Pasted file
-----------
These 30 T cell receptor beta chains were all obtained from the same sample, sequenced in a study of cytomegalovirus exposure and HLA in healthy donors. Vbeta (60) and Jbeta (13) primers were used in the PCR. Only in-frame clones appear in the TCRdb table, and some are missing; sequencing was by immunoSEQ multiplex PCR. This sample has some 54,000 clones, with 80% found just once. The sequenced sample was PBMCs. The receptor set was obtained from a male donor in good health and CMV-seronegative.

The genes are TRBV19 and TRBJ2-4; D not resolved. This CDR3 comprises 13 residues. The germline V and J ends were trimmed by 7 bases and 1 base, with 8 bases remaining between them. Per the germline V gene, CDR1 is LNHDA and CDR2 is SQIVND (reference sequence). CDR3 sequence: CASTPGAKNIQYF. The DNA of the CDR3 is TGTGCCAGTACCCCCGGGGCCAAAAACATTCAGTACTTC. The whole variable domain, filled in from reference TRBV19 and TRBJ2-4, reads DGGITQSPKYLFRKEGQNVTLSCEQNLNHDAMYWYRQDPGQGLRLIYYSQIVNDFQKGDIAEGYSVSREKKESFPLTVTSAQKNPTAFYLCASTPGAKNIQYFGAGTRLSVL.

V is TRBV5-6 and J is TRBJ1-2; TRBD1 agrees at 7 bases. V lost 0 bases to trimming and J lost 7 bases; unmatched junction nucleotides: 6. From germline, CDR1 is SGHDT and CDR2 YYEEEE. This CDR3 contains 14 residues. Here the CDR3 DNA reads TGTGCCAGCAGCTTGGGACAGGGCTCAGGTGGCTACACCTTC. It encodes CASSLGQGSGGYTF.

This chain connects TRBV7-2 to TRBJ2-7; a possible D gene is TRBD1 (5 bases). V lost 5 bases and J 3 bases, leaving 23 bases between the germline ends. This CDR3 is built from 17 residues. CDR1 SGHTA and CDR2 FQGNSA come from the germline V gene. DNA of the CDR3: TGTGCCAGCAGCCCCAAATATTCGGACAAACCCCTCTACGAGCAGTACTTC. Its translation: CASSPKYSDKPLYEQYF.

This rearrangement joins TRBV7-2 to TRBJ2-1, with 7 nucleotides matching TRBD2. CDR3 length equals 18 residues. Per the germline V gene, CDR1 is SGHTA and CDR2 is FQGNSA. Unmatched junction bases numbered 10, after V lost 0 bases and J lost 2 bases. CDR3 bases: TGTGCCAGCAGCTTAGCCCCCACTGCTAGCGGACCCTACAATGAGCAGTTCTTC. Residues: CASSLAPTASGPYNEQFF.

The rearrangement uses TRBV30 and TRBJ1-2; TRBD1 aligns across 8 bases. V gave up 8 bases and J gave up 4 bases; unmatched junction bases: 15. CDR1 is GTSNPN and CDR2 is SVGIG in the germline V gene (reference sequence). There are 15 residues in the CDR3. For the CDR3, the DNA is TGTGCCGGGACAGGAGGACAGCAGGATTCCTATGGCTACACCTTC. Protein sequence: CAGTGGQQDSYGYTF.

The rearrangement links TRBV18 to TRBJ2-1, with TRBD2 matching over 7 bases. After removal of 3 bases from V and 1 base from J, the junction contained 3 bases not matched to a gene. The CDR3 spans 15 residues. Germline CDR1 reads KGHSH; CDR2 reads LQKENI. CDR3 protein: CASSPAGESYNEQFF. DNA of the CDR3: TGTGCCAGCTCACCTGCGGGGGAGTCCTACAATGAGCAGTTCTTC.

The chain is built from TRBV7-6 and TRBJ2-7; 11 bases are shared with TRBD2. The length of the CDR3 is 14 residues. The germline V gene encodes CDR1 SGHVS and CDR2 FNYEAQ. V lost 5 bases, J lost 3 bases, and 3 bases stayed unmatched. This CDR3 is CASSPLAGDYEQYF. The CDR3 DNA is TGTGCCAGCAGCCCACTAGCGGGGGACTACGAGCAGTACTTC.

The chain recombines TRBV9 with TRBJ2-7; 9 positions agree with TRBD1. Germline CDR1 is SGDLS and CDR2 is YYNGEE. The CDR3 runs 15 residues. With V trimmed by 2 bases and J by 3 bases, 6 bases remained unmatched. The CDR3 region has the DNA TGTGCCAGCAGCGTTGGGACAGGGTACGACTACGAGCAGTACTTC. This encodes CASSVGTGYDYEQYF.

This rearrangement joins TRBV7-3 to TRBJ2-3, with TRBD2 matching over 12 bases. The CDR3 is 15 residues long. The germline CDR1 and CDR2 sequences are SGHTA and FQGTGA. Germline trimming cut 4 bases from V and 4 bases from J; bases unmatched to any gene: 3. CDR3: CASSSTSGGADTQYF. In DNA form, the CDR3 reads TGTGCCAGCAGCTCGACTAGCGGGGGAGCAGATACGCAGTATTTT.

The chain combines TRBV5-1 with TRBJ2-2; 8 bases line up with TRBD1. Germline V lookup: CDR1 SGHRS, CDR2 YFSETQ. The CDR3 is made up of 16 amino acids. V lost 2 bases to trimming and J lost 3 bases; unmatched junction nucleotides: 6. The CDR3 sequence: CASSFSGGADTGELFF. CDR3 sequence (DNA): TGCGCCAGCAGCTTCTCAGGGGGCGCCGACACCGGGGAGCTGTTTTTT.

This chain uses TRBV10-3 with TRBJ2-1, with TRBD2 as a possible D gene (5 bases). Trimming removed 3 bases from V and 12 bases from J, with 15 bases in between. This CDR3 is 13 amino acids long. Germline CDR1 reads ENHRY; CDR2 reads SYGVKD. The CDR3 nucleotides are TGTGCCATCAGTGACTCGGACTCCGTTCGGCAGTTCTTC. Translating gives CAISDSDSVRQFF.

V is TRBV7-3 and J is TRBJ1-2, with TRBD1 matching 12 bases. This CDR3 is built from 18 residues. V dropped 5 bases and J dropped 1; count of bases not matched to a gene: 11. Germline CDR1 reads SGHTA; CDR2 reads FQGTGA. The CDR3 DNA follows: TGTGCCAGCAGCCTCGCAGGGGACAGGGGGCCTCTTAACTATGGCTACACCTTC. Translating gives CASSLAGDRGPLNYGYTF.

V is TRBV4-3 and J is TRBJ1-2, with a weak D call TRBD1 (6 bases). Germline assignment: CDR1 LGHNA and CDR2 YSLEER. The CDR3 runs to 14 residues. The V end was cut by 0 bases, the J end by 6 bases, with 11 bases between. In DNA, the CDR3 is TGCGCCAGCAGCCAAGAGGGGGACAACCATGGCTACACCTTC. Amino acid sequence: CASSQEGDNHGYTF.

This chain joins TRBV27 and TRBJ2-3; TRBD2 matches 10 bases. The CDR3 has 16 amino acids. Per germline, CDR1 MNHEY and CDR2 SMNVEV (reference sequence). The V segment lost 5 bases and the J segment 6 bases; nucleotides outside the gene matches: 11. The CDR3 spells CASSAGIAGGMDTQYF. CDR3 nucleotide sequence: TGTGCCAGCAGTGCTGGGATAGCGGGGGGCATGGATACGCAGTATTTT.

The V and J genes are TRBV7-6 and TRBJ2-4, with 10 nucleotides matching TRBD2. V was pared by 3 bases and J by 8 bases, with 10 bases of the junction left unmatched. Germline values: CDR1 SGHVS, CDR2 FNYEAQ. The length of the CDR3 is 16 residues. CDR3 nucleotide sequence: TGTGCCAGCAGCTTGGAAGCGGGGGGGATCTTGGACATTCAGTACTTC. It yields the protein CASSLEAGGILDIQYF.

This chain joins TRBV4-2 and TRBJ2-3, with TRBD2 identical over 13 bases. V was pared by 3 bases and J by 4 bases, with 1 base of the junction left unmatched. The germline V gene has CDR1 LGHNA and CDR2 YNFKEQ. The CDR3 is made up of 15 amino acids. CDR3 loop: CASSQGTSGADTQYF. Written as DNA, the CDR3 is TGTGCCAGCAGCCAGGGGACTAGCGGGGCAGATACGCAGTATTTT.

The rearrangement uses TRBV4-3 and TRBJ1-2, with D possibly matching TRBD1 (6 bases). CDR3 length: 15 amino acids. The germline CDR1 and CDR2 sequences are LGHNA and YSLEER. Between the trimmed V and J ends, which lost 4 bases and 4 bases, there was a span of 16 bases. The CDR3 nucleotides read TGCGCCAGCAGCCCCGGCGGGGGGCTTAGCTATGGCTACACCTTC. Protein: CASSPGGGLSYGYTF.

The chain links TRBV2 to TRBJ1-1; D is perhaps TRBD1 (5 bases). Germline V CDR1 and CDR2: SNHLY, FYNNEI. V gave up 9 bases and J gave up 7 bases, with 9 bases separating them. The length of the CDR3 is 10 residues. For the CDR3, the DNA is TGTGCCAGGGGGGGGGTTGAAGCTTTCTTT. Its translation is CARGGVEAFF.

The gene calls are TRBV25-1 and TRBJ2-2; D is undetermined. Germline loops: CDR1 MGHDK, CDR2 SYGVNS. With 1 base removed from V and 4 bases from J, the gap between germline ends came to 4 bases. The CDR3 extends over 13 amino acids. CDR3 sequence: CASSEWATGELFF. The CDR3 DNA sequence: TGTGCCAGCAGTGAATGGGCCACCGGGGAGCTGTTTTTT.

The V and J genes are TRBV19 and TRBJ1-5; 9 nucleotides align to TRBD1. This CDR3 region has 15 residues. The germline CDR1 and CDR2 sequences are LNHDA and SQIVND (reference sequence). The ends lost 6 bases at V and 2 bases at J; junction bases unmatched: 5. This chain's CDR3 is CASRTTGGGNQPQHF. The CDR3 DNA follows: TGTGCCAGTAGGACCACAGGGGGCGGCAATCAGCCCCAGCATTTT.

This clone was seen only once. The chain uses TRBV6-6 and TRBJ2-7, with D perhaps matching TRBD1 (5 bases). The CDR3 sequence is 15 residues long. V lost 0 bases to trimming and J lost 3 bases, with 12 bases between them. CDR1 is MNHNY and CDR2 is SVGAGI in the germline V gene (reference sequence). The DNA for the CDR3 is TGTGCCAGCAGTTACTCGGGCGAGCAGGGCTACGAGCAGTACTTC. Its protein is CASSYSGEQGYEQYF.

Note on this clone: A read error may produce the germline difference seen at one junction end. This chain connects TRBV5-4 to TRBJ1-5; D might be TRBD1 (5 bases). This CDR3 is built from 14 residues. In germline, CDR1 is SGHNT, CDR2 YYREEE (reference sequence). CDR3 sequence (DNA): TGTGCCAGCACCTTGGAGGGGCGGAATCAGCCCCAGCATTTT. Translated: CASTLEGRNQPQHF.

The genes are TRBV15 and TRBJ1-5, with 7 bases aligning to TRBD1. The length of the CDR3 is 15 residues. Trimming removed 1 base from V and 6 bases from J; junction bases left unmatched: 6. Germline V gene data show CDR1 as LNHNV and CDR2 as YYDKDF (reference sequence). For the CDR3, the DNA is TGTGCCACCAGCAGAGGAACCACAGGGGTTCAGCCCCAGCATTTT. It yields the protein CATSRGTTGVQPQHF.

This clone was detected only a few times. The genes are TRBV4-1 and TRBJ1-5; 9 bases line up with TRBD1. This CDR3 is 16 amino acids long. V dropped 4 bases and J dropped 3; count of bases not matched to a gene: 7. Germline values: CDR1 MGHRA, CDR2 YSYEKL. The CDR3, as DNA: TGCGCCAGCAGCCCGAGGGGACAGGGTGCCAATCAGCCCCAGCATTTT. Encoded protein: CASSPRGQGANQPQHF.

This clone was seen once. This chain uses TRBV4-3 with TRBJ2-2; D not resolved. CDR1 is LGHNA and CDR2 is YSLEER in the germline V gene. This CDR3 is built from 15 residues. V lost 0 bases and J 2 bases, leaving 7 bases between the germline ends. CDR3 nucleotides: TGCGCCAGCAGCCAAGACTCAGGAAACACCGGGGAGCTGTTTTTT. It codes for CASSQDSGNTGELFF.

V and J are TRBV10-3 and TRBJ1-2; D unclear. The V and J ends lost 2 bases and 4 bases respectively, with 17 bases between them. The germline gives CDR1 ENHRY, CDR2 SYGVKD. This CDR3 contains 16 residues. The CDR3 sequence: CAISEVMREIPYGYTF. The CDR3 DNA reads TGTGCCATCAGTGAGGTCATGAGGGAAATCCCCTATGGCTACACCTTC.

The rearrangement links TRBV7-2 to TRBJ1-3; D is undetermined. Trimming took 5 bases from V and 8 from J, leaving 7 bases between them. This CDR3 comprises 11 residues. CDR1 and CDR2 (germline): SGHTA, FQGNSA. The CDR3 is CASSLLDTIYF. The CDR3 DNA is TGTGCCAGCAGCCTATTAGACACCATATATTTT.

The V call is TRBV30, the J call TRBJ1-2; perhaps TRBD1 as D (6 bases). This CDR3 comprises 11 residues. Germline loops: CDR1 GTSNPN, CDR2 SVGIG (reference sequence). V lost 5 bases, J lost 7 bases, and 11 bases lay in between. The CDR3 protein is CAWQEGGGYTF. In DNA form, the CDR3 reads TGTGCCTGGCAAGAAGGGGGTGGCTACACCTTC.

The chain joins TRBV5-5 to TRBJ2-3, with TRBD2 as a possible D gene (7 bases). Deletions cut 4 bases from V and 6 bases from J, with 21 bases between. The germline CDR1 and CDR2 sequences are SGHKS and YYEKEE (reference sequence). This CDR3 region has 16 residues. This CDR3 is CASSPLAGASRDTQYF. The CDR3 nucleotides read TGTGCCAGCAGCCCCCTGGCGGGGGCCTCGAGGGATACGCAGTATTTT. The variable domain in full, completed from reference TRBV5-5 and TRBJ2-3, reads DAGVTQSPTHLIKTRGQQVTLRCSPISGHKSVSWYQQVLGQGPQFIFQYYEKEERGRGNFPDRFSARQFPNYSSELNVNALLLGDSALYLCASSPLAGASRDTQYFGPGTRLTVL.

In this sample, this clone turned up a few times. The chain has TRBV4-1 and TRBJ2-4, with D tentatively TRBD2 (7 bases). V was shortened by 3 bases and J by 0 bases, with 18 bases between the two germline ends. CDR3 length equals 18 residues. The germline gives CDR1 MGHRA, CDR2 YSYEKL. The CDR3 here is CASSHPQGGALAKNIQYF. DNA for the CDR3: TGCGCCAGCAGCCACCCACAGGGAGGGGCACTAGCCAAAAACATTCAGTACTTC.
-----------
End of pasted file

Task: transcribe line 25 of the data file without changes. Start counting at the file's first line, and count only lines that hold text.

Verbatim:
This clone was detected only a few times. The genes are TRBV4-1 and TRBJ1-5; 9 bases line up with TRBD1. This CDR3 is 16 amino acids long. V dropped 4 bases and J dropped 3; count of bases not matched to a gene: 7. Germline values: CDR1 MGHRA, CDR2 YSYEKL. The CDR3, as DNA: TGCGCCAGCAGCCCGAGGGGACAGGGTGCCAATCAGCCCCAGCATTTT. Encoded protein: CASSPRGQGANQPQHF.